October 14 2011

Rouges gallery: paintings put first actresses in the spotlight

An obsession with the looks and love lives of actresses is nothing new, as an exhibition of portraits of the first women on the stage makes clear

Is it any wonder actresses are neurotic about their appearance? If anyone ever doubted the sexist scrutiny they are up against, Michael Parkinson's 1975 interview with Helen Mirren (a YouTube sensation) is a sobering reminder. "Critics spend as much time discussing her physical attributes as assessing her acting ability," says Parky, by way of introduction for the "sex queen" of the RSC, that byword for "sluttish eroticism". Nor does he seem much interested in Mirren's acting, either. "You are, in quotes, a 'serious actress'; do you find what might best be described as your equipment hinders you in that pursuit?"

You can understand why many women on stage and screen prefer the title "actor" – as an assertion of their professionalism and to fend off the prurient personal remarks the "actress" has suffered since she first trod the boards in the 1660s.

The emergence of the actress on the Restoration stage was revolutionary. As every pupil of Shakespeare knows, it was men in drag who took the ladies' parts before. Imagine the frisson, then, when Nell Gwyn first showed herself aged 14 to a packed house at the Theatre Royal, Covent Garden, in 1664. This unprecedented female exhibition provoked salacious frenzy, which theatre companies hoped to harness to their profit.

The showcasing of beauties in "breeches roles" exploded ideas of decorum. Actresses welcomed the chance to demonstrate the virtuosity demanded by parts such as Viola and Rosalind. But the display of their shapely legs was condemned as an exercise in "brazenness" which confirmed the shameless immodesty and sexual availability of the actress. That both theatre-land and prostitution had their metropolis in Covent Garden was not lost on the press. From the first, the "actress" of popular imagination was a shimmering mixture of whore, coquette, talent and celebrity.

Nell Gwyn, still one of history's most famous Englishwomen, might justly claim to be the original female celebrity. Born in obscurity, barely literate and no conventional beauty (red headed and hazel eyed), Gwyn was as celebrated for her ready wit as her legs – which she revealed even when cast as an angel in The Virgin Mary. Within months of her debut, Nell was known to the public by her first name. In becoming mistress to Charles II, but never hoity toity, she became the people's Cinderella, and a Protestant one at that. "Nell" was both star and brand.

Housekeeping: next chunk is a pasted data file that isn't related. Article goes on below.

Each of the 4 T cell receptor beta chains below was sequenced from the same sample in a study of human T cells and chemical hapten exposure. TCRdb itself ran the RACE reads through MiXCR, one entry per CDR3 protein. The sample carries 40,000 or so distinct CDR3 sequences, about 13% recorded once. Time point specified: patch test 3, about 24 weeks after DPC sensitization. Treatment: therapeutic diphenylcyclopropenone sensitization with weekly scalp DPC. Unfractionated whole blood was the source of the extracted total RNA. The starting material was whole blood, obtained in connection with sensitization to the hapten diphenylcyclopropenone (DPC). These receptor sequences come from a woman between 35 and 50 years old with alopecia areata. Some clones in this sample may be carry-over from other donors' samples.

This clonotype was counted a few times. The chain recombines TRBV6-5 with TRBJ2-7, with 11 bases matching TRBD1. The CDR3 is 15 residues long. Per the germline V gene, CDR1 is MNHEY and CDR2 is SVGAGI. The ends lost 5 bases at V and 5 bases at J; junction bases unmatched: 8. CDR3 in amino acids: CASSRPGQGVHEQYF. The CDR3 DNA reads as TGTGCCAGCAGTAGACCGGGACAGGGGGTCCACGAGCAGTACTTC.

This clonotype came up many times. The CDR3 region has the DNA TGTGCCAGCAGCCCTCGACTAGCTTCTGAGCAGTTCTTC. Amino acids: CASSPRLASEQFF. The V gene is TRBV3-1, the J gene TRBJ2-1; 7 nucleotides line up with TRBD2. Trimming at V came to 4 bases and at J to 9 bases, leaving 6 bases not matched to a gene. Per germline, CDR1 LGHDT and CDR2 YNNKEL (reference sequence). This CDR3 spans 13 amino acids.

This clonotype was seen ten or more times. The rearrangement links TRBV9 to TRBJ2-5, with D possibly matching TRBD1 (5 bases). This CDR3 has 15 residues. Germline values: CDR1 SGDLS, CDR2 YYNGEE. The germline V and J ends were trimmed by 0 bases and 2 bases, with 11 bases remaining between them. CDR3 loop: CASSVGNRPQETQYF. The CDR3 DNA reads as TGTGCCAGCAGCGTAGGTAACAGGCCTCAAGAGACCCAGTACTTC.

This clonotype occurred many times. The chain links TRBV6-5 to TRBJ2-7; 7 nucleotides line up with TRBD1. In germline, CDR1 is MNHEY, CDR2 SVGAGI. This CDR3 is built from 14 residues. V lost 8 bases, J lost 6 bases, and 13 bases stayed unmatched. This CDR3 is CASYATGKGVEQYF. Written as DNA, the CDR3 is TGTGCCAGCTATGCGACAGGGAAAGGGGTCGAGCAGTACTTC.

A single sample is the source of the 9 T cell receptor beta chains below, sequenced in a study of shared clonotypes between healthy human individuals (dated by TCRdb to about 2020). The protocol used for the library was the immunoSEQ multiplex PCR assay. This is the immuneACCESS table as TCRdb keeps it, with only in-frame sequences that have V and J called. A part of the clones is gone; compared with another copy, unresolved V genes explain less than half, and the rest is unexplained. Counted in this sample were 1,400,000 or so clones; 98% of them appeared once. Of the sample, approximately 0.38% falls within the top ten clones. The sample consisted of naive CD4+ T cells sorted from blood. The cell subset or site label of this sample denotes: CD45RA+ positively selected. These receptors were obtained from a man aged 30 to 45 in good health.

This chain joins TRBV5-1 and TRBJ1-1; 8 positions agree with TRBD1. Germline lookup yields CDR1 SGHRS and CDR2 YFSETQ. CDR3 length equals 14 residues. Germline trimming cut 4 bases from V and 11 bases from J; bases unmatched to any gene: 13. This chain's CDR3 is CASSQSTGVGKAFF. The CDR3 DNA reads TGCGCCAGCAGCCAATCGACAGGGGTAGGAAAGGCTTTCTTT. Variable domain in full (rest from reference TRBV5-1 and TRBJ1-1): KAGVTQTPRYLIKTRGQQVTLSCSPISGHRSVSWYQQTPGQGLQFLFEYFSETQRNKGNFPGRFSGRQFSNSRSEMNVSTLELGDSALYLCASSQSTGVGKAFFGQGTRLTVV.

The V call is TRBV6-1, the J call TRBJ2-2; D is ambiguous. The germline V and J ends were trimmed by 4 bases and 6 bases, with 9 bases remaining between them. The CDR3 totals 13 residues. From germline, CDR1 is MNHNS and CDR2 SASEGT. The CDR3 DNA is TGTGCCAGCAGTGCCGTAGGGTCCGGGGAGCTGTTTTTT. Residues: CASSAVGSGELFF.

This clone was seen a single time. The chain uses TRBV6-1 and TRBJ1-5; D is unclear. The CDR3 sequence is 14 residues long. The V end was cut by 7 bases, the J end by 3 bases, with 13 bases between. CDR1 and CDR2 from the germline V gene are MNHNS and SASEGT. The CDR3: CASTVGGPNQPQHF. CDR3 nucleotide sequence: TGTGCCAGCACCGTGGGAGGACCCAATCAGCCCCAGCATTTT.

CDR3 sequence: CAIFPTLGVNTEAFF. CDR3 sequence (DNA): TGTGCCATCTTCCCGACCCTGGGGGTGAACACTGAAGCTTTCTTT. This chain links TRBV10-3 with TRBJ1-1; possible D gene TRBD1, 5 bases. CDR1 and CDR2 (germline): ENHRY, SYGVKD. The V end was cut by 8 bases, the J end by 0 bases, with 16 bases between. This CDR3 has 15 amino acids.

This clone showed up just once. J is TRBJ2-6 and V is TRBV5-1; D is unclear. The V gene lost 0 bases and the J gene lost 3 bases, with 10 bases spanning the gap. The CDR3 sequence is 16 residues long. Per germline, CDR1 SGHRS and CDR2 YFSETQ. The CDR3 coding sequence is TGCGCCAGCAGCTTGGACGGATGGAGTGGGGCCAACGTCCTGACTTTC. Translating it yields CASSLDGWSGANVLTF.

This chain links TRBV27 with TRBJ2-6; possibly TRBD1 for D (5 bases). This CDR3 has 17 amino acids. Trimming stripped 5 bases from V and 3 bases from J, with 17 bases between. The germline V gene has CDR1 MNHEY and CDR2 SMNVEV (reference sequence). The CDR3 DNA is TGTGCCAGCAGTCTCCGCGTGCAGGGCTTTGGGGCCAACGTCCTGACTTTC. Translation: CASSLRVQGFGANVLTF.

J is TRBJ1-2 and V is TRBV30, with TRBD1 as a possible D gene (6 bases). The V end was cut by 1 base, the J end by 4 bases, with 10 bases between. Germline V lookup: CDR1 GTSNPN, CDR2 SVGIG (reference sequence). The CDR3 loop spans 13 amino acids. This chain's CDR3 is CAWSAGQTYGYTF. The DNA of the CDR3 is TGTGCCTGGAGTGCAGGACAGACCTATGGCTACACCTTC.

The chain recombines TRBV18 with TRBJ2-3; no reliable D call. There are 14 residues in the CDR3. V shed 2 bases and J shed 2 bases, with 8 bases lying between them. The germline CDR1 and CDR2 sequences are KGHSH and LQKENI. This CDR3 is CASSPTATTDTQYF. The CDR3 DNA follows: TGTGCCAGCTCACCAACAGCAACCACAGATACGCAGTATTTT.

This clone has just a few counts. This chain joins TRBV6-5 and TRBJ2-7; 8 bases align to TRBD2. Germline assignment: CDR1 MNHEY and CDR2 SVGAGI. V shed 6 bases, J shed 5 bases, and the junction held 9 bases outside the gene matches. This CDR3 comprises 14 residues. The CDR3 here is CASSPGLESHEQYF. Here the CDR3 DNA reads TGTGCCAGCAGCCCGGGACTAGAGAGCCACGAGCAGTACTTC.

A new exhibition at the National Portrait Gallery, The First Actresses: Nell Gwyn to Sarah Siddons, investigates the concept of the "actress" in all its troubling contradictions. The artists include Reynolds, Gainsborough, Hoppner, Lawrence, Zoffany and Gillray.

The exhibition is the brainchild of Gill Perry. When she was writing her book Spectacular Flirtations: Viewing the Actress in Eighteenth Century Art and Culture, she realised that the NPG had an exceptional collection of early actress portraits – "And not only that they are in Covent Garden," she says.

The idea appealed to Lucy Peltz, the NPG's curator of 18th-century portraits, because this "will be the first show to explore the importance of women in early English theatre, through portraiture, highlighting themes that are close to the Gallery's heart – gender, identity, representation and the history of celebrity culture."

The first actresses benefited from an emerging publicity machine that anticipated aspects of the modern star system. The explosion of print after the relaxation of censorship in the 1690s spawned theatre reviews, gossip columns and puffs, as well as adoring and salacious biographies. The burgeoning art market served their image too. Fans could gaze on their idols in glowing portraits in popular exhibitions and mass-produced prints. They could even take home a model of their favourite in porcelain (Kitty Clive as Mrs Riot or Sarah Siddons as Lady Macbeth) or a transfer printed on snuffbox, fan or screen.